Keep in mind as you enjoy some of Wisconsin's incredible natural resources that you also have an immense responsibility to prevent the spread of aquatic invasive species to our lakes, rivers and streams.  Smokey the Bear says, "Only you can prevent forest fires." The same holds true for aquatic invasive species. "Only you can prevent aquatic invasive species." You have to make a decision.  Will your actions be part of the growing list of individuals who spread aquatic invasive species? Or will you be on the list of people who take the necessary prevention steps to stop the spread of aquatic invasive species? It is truly up to you and the legacy you would like to leave as a natural resources user.

So heed the message of prevention:

  • Inspect - boats/trailers/equipment
  • Remove - attached aquatic plant/animals
  • Drain - water from boats/live well/equipment
  • Never Move - plants/live fish away from any waterbody

Enjoy the use of our lakes, rivers and streams during your vacations. You will sleep very well at night knowing your actions helped prevent new aquatic invasive species from invading a lake, river or stream.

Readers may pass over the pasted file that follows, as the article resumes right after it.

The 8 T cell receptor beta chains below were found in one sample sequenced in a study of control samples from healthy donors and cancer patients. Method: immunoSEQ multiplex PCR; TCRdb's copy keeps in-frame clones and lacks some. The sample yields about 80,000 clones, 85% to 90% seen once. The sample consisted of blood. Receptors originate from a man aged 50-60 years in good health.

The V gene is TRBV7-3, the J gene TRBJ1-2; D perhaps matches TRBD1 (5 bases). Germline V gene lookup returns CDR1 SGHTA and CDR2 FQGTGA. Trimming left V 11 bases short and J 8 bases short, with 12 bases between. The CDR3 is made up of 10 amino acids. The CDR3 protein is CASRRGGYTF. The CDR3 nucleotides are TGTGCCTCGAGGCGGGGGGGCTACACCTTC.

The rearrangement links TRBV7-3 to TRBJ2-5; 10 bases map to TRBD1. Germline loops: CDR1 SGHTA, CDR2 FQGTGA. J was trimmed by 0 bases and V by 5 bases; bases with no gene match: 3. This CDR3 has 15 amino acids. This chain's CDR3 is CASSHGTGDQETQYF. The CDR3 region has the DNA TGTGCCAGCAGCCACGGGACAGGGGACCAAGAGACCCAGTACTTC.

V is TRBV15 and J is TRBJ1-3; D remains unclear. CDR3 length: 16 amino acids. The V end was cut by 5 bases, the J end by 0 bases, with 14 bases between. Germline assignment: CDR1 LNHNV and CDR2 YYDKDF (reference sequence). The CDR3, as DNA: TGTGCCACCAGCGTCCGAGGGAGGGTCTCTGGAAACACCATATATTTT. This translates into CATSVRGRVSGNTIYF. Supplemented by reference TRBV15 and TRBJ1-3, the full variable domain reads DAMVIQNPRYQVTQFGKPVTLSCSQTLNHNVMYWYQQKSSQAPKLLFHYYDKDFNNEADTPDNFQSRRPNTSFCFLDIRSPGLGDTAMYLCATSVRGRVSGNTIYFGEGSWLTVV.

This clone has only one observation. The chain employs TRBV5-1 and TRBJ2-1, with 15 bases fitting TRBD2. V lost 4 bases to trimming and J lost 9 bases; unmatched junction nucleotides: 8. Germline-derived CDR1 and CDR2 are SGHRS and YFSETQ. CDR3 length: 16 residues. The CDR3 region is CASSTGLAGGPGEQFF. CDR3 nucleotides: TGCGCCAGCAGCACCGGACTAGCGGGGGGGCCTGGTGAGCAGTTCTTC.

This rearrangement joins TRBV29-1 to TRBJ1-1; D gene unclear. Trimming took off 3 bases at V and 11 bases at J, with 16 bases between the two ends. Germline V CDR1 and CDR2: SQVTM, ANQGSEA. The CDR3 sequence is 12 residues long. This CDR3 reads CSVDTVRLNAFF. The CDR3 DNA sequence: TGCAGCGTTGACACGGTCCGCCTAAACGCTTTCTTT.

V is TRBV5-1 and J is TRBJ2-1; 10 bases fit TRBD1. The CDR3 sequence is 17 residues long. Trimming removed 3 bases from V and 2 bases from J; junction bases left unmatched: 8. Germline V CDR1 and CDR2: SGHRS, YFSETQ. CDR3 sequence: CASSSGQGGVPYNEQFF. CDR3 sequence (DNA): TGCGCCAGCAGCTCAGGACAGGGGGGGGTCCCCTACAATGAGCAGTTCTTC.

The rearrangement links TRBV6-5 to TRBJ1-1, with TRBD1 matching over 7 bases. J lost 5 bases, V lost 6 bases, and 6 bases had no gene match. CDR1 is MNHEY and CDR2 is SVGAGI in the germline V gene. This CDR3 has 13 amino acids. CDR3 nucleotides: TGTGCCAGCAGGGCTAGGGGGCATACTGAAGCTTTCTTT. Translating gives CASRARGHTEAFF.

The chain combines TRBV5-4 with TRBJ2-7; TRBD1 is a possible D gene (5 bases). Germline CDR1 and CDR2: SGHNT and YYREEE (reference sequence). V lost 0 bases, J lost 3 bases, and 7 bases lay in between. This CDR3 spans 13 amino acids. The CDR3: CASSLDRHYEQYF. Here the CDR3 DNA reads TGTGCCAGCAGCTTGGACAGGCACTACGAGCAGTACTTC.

Richland County Rapid Response

Japanese Knotweed on Willow Creek

Southwest Badger has been assisting Richland County and County

 Conservationist Cathy Cooper in securing a rapid response aquatic invasive species grant for the removal and control of Japanese Knotweed on Willow Creek.


Success!  The grant was awarded in March. The grant will cover the cost of the herbicide and herbicide application, some labor and equipment.  Unfortunately, the grant will not cover all labor needs. This is where you can help. We can always use volunteers. There is a continuous need for volunteers to assist in the cutting and removal of the Japanese Knotweed on Willow Creek and around the region.  Cathy and I would be very appreciative if you could volunteer some time to the project.  More information is available on the project at the DNR Forestry Health Newsletter for the southern region. The project is highlighted in the February 2013 issue and the link is